A comfortable porch. Play up a deep porch with a few carefully chosen pieces — a Craftsman-style bench or pair of rockers and a cluster of potted plants will do the trick. If your home’s original tapered or double columns have been covered over or removed by a past owner’s renovations, consider working with an architect to renew the porch to its former glory.

 

Craftsman Exterior by Moore Architects, PC

Moore Architects, PC

Multipane windows and doors. Typically, Craftsman homes have double-hung windows with either a four-over-one or six-over-one pattern, while doors nearly always have panes of glass in the upper portion of the door.

 

Traditional Entry by FGY Architects

FGY Architects

When to replace your door. If your home’s door is original, but in not-so-good shape, you may be able to revive it with a good sanding and a fresh stain, plus new Craftsman-style hardware. If, however, your home’s original door was long ago replaced with a modern version, a new solid-wood Craftsman-style front door can be a worthy investment, since this is really the centerpiece of your home’s facade.

 

Craftsman Exterior by Patrick LePelch Architecture

Patrick LePelch Architecture

Charm with lighting. Options abound for Craftsman-style exterior light fixtures — one of the most popular is a lantern-style with multiple panes, like the one shown here. These lanterns echo the multipaned windows and doors of the typical Craftsman home, making for a put-together, intentionally designed look.

 

Craftsman Landscape by Patrick LePelch Architecture

 Patrick LePelch Architecture

Quality craftsmanship. If you are adding any details to the exterior or landscape of your Craftsman-style home, it pays to seek out the highest quality craftsmanship you can — after all, it’s not called Craftsman style for nothing! Beautiful details on a fence or garden gate, like the one shown here, will echo the architecture of your home and enhance the view from the street.

 

Craftsman Garage by Todd Soli Architects

Todd Soli Architects

The Craftsman garage. While some original American Craftsman homes were built before garages were common, if your home has a garage it will look its best if the overall style matches the rest of the house. This double garage features lovely wood garage doors with glass panes, a trellis to add architectural interest and Craftsman-style house numbers.

 

Craftsman  by Lauren Fulcher

Lauren Fulcher​ 

Naturalistic landscaping. Think of paths that curve and wind, natural steppingstones and native plantings. The best landscaping around a Craftsman home helps the house feel a part of the landscape and neighborhood around it, and it generally stays within a natural, earthy color palette as well.

Craftsman Exterior by ACM Design

ACM Design​ 

Natural elements connect indoors and out. Increase the connection between landscape and home by repeating natural elements from the architecture (such as stone and wood) in the landscape.

Shingle color: Renwick Olive, Sherwin-Williams; trim color: Accessible Beige, Sherwin-Williams; lighting: Hubbardton Forge

 

Rustic Exterior by Camber Construction

Camber Construction

Add warmth with copper, bronze and handmade details.Craftsman homes look their best when surrounded by warm-toned metals (like copper and bronze), natural ceramics and wood. Keep this in mind when selecting exterior details, and everything will look as if it’s meant to be together, from the planters to the rain gutters.

 

Laura Gaskill – Houzz.com   July 11, 2016

 

Posted on July 18, 2016 at 9:52 pm
Jana Ace R Wunderlich | Category: Home TIPS

The Polite House: On Breaking Up With Contractors

 

Emily Post’s great-great-granddaughter gives us advice on no-shoes policies and how to graciously decline a contractor’s bid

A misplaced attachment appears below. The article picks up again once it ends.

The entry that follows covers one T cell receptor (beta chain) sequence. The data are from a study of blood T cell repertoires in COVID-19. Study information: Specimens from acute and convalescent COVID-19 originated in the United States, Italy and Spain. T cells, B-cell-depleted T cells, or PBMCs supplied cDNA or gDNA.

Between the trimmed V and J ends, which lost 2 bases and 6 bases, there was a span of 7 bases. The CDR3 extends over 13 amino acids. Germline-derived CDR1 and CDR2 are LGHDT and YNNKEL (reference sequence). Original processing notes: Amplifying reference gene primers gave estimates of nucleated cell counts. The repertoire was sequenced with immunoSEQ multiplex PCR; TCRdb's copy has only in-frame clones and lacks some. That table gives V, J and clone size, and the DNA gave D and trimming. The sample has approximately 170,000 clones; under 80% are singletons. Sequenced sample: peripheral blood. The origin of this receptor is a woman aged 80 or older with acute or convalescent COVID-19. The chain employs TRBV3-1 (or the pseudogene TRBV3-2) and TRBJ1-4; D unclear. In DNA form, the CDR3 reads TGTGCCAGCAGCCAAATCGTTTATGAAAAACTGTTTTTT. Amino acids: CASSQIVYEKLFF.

Lizzie Post is the great-great-granddaughter of etiquette author Emily Post and president of The Emily Post Institute. Needless to say she’s seen her fair share of dilemmas when it comes to etiquette around the home. 

To kick off a new series, here she dives into how to appropriately let a contractor know when you won’t be accepting his or her bid — a situation where silence is not golden. 

 

by Ventana Construction LLC

Ventana Construction LLC ​ 

 

It’s common practice to get three bids from contractors for a remodel, and to interview multiple interior designers and architects. What’s the best way to notify a home professional that you’re declining a bid? Do you even have to say anything?

It’s not just considerate, but it’s also incredibly important to notify the pros who have submitted bids to you that you have chosen to go with someone else. 

Although it’s not fun to have to call and tell people that you aren’t going to hire them, it’s the respectful thing to do considering the time they’ve invested in assessing your project gratis. 

Not only does it give them a chance to find out what was unappealing about the bid — maybe it’s something they could change, or maybe it’s just helpful feedback to hear — but it’s also important because you don’t want them to hold a spot for you, thinking that this job may actually happen.

 

by Ventana Construction LLC

 Ventana Construction LLC

 

You need to let them know so that they can move on to accepting other business. What you say, of course, will vary based on your reasons for not choosing them. If you’re nervous about rejecting someone, practice some simple sample language. 

For example, if the person was great, but you simply had a better bid: “Jeff, thank you so much for submitting your bid. Hank and I truly appreciated your thoughts and ideas. We’ve decided to go with a different contractor for the job, but I’d be happy to recommend you to friends who are looking to remodel.” 

If the plan was good, but the quote was too high: “Kate, thank you so much for submitting your bid. Cali and I appreciated your ideas, but another bid fit better with our budget. Thank you again for your time.” 

The most basic: “Thank you for your time and thought. We have decided to go with another contractor.”

In all cases, using a friendly tone and thanking the person for time and effort spent are key to ending on a positive note.

 

Lizzie Post – Houzz Contributor   May 3, 2016

 

 

Posted on July 13, 2016 at 9:53 pm
Jana Ace R Wunderlich | Category: Home TIPS